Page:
Think of Nikon’s D3000 as the smaller cousin of the long-standing models it replaces. With the D3000, Nikon improves on its previous entry-level model (the Nikon D40 [ ]), refining the design and adding a slew of features that make the D3000 a great choice for point-and-shoot owners looking to explore the digital SLR world.
The 10.2-megapixel D3000 adopts much of the design of its predecessor. The D3000 weighs only a smidgen more than the older model, at just over a pound. But that’s still light enough that I could carry the D3000 for a week in my tote bag, and I easily forgot that it was in there. Though lightweight, the D3000 feels substantial in its build—the only letdown is its flimsy-feeling SD/SDHC card door. In all other respects the D3000 offers just what Nikon enthusiasts have come to expect, namely solid design and attention to detail.
One of the first noticeable improvements is in the autofocus system, which Nikon has upped to an 11-point focus system (along with center-weighted and averaging modes). The autofocus sensor also handles 3D tracking, so it can track an object even if the shot’s composition changes.
Have an arsenal of legacy Nikon lenses? The D3000 will fully support AF-S and AF-I models. You’ll find that you can use several older Nikon lenses, though without autofocus support. Unfortunately, any IX and AF Nikkor owners hoping to hook those lenses to the D3000 are out of luck.
My biggest complaint lies with the camera’s viewfinder: It doesn’t protrude quite enough from the camera to keep your nose from greasing up the LCD screen. This is a fairly minor quibble, however, considering that the viewfinder is bright and clear (and offers 95 percent coverage, as on the Nikon D5000 and D60). The LCD is similarly easy to read and allows you to zoom in and out on photos, though at 230,000 pixels, this screen is not as sharp as you would expect on a more-expensive camera. I found that images were a bit more saturated on the LCD than on my color-calibrated computer monitor, and that the LCD was sometimes difficult to read in bright light. Fortunately, the D3000 offers in-camera controls over color balance and saturation, should you care to tweak those settings before transferring your photos.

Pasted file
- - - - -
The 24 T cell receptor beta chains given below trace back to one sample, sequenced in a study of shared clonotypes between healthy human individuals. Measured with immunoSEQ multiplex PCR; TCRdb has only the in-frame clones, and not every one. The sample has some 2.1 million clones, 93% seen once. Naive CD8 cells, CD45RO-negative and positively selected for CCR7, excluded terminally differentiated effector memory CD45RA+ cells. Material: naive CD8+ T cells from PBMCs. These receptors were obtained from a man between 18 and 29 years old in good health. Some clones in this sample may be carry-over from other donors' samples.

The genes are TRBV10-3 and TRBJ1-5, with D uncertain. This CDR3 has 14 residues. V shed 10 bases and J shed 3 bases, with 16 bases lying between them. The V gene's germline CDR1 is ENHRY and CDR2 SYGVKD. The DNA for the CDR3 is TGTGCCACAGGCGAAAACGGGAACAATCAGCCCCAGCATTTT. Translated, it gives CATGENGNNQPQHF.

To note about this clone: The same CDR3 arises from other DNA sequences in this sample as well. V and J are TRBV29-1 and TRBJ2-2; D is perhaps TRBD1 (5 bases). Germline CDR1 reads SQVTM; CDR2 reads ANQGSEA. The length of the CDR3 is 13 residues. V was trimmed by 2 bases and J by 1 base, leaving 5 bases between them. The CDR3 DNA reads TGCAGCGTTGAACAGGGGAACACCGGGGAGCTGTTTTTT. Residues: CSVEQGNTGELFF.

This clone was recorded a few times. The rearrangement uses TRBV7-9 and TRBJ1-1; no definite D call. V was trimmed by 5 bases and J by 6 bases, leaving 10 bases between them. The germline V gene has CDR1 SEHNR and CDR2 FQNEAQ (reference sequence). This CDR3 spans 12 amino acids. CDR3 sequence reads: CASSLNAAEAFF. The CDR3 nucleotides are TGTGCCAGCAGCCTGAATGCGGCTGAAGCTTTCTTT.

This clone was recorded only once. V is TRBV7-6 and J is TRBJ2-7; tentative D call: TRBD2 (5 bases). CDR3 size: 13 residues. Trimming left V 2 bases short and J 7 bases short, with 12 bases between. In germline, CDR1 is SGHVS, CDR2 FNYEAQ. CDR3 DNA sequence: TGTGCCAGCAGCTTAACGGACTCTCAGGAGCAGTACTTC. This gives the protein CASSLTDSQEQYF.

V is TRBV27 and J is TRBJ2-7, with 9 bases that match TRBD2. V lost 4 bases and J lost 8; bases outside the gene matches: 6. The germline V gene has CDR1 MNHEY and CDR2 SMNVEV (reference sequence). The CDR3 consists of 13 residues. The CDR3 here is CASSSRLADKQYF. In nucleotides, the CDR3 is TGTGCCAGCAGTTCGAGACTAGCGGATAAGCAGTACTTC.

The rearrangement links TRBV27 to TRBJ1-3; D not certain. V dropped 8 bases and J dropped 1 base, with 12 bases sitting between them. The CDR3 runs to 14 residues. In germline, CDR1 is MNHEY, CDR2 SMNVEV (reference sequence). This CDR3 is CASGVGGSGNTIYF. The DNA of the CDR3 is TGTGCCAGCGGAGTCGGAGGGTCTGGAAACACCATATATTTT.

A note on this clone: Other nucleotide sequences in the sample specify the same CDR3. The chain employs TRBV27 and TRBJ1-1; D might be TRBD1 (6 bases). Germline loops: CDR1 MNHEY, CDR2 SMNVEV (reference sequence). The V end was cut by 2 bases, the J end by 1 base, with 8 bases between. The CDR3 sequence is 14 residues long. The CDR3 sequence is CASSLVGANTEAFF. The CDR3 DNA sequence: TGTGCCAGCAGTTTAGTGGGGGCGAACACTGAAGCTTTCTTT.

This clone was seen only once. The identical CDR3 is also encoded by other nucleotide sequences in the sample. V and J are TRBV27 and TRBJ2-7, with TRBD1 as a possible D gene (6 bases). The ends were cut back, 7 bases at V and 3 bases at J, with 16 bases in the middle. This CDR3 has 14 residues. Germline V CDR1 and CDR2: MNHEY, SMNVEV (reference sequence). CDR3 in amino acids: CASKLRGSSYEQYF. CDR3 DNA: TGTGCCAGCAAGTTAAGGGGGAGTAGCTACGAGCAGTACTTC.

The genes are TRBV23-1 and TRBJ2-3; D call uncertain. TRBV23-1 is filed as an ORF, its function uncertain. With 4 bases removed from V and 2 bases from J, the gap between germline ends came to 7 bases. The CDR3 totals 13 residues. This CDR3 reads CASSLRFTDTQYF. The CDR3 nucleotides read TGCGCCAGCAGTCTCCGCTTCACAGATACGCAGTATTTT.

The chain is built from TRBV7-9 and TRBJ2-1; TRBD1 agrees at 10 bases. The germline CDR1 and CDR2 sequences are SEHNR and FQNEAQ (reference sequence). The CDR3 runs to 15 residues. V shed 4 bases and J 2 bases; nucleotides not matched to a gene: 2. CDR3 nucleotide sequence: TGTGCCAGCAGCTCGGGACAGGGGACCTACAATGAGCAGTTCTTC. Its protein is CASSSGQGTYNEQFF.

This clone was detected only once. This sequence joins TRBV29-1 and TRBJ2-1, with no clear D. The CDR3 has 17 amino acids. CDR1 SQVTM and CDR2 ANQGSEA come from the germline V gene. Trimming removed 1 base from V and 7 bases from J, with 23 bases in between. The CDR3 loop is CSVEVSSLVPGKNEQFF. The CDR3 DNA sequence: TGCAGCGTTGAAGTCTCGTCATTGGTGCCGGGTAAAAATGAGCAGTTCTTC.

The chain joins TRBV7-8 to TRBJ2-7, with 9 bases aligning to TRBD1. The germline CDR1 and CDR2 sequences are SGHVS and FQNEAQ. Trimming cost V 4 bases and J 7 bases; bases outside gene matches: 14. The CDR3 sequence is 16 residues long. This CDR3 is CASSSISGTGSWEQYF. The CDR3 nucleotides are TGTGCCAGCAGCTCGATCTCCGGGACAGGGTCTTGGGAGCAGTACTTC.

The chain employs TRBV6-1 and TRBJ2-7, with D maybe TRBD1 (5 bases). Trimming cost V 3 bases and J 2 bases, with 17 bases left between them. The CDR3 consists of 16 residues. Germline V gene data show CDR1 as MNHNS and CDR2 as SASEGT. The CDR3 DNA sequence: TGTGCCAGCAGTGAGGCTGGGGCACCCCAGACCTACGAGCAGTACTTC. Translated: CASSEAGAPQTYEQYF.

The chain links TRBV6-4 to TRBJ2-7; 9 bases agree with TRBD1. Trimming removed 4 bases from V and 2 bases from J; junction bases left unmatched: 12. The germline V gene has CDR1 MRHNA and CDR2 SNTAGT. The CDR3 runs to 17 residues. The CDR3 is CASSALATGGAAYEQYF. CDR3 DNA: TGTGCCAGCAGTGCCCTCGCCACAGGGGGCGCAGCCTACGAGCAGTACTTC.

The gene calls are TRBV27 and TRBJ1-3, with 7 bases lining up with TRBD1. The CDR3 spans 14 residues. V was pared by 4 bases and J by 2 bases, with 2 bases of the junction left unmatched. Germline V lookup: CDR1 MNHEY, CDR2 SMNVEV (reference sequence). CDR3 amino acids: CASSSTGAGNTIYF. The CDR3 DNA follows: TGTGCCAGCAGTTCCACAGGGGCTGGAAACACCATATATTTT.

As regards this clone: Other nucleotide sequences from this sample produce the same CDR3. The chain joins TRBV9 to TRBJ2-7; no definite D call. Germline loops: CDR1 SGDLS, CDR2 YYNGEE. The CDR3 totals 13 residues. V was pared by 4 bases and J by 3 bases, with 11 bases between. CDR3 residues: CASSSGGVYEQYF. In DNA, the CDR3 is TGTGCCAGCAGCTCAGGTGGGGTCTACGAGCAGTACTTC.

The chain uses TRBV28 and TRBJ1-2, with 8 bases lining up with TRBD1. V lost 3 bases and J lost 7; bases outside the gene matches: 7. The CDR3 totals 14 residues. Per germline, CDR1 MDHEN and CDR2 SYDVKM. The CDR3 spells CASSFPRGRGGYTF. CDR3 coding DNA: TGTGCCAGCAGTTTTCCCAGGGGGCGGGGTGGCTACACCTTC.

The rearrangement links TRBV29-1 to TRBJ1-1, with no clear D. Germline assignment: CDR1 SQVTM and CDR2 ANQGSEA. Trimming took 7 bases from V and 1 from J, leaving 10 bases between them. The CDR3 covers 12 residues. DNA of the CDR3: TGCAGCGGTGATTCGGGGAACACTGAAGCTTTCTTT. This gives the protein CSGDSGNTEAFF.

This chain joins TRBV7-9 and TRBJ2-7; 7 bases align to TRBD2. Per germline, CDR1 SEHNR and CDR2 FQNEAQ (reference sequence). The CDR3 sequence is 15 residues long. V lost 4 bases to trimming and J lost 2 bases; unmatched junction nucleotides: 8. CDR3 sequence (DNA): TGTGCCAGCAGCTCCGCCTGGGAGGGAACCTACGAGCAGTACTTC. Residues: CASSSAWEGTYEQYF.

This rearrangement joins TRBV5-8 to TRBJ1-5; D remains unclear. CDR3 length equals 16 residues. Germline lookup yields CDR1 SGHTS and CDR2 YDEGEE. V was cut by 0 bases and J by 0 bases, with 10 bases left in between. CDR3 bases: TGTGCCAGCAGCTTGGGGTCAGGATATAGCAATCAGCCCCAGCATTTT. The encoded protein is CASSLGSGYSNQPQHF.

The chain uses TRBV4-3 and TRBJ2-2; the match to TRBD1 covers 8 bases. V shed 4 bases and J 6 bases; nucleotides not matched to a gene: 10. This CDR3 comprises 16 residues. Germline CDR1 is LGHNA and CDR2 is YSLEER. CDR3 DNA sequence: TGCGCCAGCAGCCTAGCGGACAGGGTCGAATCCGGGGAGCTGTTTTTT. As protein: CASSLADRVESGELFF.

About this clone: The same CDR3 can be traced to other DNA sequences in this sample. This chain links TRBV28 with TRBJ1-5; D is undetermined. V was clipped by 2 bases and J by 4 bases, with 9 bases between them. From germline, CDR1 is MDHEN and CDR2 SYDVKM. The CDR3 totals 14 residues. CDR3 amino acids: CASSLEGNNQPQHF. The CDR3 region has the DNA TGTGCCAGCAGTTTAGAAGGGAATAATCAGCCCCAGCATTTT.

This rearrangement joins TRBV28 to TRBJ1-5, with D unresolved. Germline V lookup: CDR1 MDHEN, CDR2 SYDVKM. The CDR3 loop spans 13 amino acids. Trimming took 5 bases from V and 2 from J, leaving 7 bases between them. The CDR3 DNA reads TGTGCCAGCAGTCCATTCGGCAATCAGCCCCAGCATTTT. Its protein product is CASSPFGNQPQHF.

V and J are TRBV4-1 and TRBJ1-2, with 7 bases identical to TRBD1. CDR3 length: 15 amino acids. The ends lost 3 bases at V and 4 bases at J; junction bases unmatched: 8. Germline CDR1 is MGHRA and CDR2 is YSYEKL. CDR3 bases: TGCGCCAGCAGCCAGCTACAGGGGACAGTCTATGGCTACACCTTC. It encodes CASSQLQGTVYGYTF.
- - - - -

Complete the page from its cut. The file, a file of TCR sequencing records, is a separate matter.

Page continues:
The D3000 offers a bounty of features, including a new help feature that quickly educates novices on the basics of photography, such as throwing a background out of focus or capturing a moving subject. You can, of course, opt for the usual settings on the mode dial, which include Manual, Aperture/Shutter Priority, Landscape, Portrait, and Sports. The D3000 throws in a bit of fun with in-camera filters and interesting effects such as soft focus and color tints, as well as a stop-motion video creator.
Other features to grow into include RAW and RAW+JPEG formats, white balance and color balance customization, exposure compensation, in-camera sharpening, and Active D-Lighting, a now-common feature in Nikon cameras that truly works to rein in highlights and expand shadow detail. In my hands-on experience, this expanded dynamic range improved shadow detail more than it controlled the brightest highlights. I also found that chromatic aberration popped up along high-contrast edges, with bits of magenta and blue glowing a little in my test shots. However, that slight defect was no worse than what I’ve seen from other cameras in this low-cost class.
On my test jaunts in outdoor light, the D3000 produced good, natural color, though a little on the cool side; I remedied that by using the Warm mode. My photos were generally sharp, and the autofocus was fast and accurate. The lens did hunt a bit in low light, certainly not uncommon for an entry-level camera.
Though the ISO performance was not outstanding, it was quite acceptable at speeds of 400 or less. Starting at ISO 400, noise began to appear in shadowed areas, and photos taken at speeds above that showed more marked deterioration, as one would expect. The D3000’s Hi setting (basically an ISO of 1600 pushed to ISO 3200) was not particularly impressive or useful. Even so, it is nice to have the ability to capture nighttime street shots that you just can’t pass up, however crunchy they might turn out. Night shooters will also appreciate the D3000’s bulb setting (a wireless control is available separately).
The D3000 provides a lot of value for your dollar, though you should consider what you don’t get at this price. Step up to the D5000 ( ) or D90 ( ) to get more megapixels (12.3 megapixels) and video recording. The D5000 also has a handy tilt-out LCD screen, which makes capturing many creative shots easier.
Macworld’s buying advice
Overall, the Nikon D3000 is a worthy successor to the company’s D40 and D60, especially considering its improved metering modes and larger LCD. As a first investment in a digital SLR, the D3000 is a good choice for consumers looking for an affordable, reliable, well-constructed camera that produces consistently good results under everyday conditions.
[Melissa J. Perenson is a senior editor for PC World.]